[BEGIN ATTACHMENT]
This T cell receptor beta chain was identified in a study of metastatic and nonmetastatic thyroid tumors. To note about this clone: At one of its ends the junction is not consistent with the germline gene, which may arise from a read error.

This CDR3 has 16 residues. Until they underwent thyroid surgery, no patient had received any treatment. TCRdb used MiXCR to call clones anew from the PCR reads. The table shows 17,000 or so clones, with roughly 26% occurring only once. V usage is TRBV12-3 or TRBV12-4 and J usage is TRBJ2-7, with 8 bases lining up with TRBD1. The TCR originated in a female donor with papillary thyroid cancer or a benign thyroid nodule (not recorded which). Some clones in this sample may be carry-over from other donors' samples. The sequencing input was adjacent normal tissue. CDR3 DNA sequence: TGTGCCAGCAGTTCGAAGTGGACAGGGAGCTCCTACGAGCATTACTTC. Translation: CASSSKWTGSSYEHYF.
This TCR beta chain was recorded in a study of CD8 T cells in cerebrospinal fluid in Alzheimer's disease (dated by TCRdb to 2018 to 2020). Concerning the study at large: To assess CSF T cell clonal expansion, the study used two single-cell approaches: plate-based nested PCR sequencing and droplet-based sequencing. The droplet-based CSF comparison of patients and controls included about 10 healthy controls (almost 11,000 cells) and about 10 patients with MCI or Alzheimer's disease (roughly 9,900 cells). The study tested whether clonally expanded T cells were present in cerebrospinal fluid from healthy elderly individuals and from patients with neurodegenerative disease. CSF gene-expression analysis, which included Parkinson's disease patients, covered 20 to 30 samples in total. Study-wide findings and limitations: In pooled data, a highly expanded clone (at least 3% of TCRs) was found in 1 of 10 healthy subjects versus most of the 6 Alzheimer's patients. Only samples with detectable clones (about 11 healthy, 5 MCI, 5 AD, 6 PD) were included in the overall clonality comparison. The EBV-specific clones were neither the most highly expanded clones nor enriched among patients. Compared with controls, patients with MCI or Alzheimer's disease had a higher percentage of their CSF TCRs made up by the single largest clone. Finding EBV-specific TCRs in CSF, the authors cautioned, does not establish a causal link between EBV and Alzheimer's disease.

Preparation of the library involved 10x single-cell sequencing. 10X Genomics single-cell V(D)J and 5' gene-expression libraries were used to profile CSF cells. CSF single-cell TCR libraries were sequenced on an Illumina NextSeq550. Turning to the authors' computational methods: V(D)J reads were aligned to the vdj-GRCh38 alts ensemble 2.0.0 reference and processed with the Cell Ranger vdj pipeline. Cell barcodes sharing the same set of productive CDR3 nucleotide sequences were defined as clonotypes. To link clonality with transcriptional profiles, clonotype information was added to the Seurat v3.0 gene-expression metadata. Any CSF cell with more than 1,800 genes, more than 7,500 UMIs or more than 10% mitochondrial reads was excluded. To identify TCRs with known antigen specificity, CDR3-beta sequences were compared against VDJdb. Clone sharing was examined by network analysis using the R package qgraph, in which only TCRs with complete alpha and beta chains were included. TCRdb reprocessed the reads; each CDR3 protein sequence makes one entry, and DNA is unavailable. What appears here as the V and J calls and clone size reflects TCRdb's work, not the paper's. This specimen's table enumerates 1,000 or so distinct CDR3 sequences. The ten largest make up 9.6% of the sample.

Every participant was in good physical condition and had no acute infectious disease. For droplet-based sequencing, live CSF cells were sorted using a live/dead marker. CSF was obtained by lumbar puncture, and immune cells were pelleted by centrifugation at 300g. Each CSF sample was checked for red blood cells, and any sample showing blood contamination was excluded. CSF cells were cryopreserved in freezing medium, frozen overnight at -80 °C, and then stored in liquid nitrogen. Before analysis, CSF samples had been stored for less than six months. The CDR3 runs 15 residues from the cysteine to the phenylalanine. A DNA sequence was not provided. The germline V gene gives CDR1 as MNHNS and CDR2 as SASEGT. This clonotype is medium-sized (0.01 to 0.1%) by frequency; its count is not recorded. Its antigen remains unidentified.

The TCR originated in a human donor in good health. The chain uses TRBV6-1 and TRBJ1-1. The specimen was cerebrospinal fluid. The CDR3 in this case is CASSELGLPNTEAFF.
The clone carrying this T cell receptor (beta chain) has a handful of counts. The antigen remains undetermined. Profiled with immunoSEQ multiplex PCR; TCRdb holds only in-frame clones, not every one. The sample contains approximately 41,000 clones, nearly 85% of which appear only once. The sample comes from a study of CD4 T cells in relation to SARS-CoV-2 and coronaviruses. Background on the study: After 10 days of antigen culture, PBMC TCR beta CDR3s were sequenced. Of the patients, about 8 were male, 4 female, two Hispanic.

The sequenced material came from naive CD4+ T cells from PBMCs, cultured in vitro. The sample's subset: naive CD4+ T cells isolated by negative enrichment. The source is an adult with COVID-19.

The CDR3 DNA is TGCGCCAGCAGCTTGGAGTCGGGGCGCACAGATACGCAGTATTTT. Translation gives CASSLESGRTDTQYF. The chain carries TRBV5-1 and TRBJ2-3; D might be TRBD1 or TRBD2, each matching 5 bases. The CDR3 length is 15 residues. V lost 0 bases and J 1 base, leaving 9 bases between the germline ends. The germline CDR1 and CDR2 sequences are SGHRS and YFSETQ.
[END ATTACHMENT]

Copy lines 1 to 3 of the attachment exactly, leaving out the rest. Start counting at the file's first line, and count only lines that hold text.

This T cell receptor beta chain was identified in a study of metastatic and nonmetastatic thyroid tumors. To note about this clone: At one of its ends the junction is not consistent with the germline gene, which may arise from a read error.

This CDR3 has 16 residues. Until they underwent thyroid surgery, no patient had received any treatment. TCRdb used MiXCR to call clones anew from the PCR reads. The table shows 17,000 or so clones, with roughly 26% occurring only once. V usage is TRBV12-3 or TRBV12-4 and J usage is TRBJ2-7, with 8 bases lining up with TRBD1. The TCR originated in a female donor with papillary thyroid cancer or a benign thyroid nodule (not recorded which). Some clones in this sample may be carry-over from other donors' samples. The sequencing input was adjacent normal tissue. CDR3 DNA sequence: TGTGCCAGCAGTTCGAAGTGGACAGGGAGCTCCTACGAGCATTACTTC. Translation: CASSSKWTGSSYEHYF.
This TCR beta chain was recorded in a study of CD8 T cells in cerebrospinal fluid in Alzheimer's disease (dated by TCRdb to 2018 to 2020). Concerning the study at large: To assess CSF T cell clonal expansion, the study used two single-cell approaches: plate-based nested PCR sequencing and droplet-based sequencing. The droplet-based CSF comparison of patients and controls included about 10 healthy controls (almost 11,000 cells) and about 10 patients with MCI or Alzheimer's disease (roughly 9,900 cells). The study tested whether clonally expanded T cells were present in cerebrospinal fluid from healthy elderly individuals and from patients with neurodegenerative disease. CSF gene-expression analysis, which included Parkinson's disease patients, covered 20 to 30 samples in total. Study-wide findings and limitations: In pooled data, a highly expanded clone (at least 3% of TCRs) was found in 1 of 10 healthy subjects versus most of the 6 Alzheimer's patients. Only samples with detectable clones (about 11 healthy, 5 MCI, 5 AD, 6 PD) were included in the overall clonality comparison. The EBV-specific clones were neither the most highly expanded clones nor enriched among patients. Compared with controls, patients with MCI or Alzheimer's disease had a higher percentage of their CSF TCRs made up by the single largest clone. Finding EBV-specific TCRs in CSF, the authors cautioned, does not establish a causal link between EBV and Alzheimer's disease.